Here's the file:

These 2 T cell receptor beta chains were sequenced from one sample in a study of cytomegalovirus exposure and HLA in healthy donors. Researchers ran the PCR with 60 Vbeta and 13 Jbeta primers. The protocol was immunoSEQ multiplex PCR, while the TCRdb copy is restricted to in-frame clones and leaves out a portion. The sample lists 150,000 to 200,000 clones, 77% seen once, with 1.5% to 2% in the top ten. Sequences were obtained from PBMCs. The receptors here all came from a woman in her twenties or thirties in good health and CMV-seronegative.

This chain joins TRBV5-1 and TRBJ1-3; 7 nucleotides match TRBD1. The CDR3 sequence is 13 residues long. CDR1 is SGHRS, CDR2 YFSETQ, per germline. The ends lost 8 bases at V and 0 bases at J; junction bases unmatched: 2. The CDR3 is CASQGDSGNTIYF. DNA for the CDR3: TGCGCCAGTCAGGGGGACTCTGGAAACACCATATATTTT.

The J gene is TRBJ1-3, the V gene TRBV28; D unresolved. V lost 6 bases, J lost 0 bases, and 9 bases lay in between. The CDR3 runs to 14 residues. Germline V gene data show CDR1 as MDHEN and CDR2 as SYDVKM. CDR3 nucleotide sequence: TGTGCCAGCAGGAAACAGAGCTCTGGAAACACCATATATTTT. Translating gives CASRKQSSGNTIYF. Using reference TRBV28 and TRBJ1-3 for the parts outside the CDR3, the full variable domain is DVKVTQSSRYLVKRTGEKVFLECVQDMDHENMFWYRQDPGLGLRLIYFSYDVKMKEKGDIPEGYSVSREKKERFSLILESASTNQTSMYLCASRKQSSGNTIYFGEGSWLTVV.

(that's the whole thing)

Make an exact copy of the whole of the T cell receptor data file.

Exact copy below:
These 2 T cell receptor beta chains were sequenced from one sample in a study of cytomegalovirus exposure and HLA in healthy donors. Researchers ran the PCR with 60 Vbeta and 13 Jbeta primers. The protocol was immunoSEQ multiplex PCR, while the TCRdb copy is restricted to in-frame clones and leaves out a portion. The sample lists 150,000 to 200,000 clones, 77% seen once, with 1.5% to 2% in the top ten. Sequences were obtained from PBMCs. The receptors here all came from a woman in her twenties or thirties in good health and CMV-seronegative.

This chain joins TRBV5-1 and TRBJ1-3; 7 nucleotides match TRBD1. The CDR3 sequence is 13 residues long. CDR1 is SGHRS, CDR2 YFSETQ, per germline. The ends lost 8 bases at V and 0 bases at J; junction bases unmatched: 2. The CDR3 is CASQGDSGNTIYF. DNA for the CDR3: TGCGCCAGTCAGGGGGACTCTGGAAACACCATATATTTT.

The J gene is TRBJ1-3, the V gene TRBV28; D unresolved. V lost 6 bases, J lost 0 bases, and 9 bases lay in between. The CDR3 runs to 14 residues. Germline V gene data show CDR1 as MDHEN and CDR2 as SYDVKM. CDR3 nucleotide sequence: TGTGCCAGCAGGAAACAGAGCTCTGGAAACACCATATATTTT. Translating gives CASRKQSSGNTIYF. Using reference TRBV28 and TRBJ1-3 for the parts outside the CDR3, the full variable domain is DVKVTQSSRYLVKRTGEKVFLECVQDMDHENMFWYRQDPGLGLRLIYFSYDVKMKEKGDIPEGYSVSREKKERFSLILESASTNQTSMYLCASRKQSSGNTIYFGEGSWLTVV.